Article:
In Russia? As the Holy Father said in his recent book when he gave the long interview to the German journalist that there are number of people in Russia who are frightened of the Catholic Church. Not only because of the many centuries of division, but because unfortunately the Orthodox know very little about the Catholic Church and the Catholic faithful in Russia they know little about the Orthodox Church. From the beginning of my mission in Russia I wanted to be present at the liturgy of His Holiness the Patriarch every year to give him a gesture of respect as he is the head of the most important Church in Russia and considering also the meaning, the importance of Orthodox spirituality and the suffering the Russian people have passed through many decades of atheism and persecution. They have had a sad fate, with a high toll of martyrs and people who lost their lives for Jesus.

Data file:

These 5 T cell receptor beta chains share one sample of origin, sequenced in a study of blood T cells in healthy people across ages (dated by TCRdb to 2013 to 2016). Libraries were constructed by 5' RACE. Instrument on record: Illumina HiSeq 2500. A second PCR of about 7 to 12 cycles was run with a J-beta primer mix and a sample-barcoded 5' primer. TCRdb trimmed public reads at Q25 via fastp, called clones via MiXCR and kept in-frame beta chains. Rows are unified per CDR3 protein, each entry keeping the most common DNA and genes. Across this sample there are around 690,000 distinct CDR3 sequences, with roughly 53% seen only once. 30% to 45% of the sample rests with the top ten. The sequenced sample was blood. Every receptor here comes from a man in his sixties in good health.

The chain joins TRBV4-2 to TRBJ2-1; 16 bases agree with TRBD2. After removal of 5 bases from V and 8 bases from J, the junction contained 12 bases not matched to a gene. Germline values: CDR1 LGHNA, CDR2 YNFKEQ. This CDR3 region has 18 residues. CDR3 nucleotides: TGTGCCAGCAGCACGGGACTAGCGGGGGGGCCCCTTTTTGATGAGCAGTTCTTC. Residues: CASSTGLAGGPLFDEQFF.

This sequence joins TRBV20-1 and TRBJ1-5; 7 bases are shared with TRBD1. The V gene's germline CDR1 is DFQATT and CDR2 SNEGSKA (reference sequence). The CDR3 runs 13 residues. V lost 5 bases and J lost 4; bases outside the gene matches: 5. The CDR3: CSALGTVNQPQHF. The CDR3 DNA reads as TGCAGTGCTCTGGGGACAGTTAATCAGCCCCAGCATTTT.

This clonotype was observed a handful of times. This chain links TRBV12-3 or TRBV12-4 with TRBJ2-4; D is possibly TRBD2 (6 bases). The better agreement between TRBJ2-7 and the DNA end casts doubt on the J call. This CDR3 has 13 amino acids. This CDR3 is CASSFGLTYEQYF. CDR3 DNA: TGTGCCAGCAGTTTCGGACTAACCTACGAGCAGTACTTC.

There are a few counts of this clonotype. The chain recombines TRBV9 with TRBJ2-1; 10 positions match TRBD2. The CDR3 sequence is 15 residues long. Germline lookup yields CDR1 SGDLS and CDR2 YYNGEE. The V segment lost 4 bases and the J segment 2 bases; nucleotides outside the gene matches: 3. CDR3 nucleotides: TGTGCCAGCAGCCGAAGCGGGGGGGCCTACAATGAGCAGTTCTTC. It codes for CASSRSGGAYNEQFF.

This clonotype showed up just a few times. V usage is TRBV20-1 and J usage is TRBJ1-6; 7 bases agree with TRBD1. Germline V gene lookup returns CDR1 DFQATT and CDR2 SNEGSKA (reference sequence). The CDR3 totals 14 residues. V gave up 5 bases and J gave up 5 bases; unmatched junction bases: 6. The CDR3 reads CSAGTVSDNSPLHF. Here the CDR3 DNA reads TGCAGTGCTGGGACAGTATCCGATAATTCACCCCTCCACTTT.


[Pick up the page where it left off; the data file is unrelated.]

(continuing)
Will one of your tasks be improving relations with the Church of England in the wake of Anglicanorum coetibus?

I have not yet met His Grace, the Archbishop of Canterbury, but we have an appointment at the beginning of the next month. From what I know the official relations are very good and very friendly. On the other hand, we understand that this passage is a delicate matter, not only for the Catholic side but also the Anglican side, and so the Holy See wants to make clear that we are ready to accept them, but we don’t want to incite them to leave their identities as Anglican faithful.

During Pope Benedict’s visit to Britain last year he spoke of the importance of the role of religion in society and faith in the public sphere. Do you think you will have a role in pursuing this agenda and how do you think it will develop?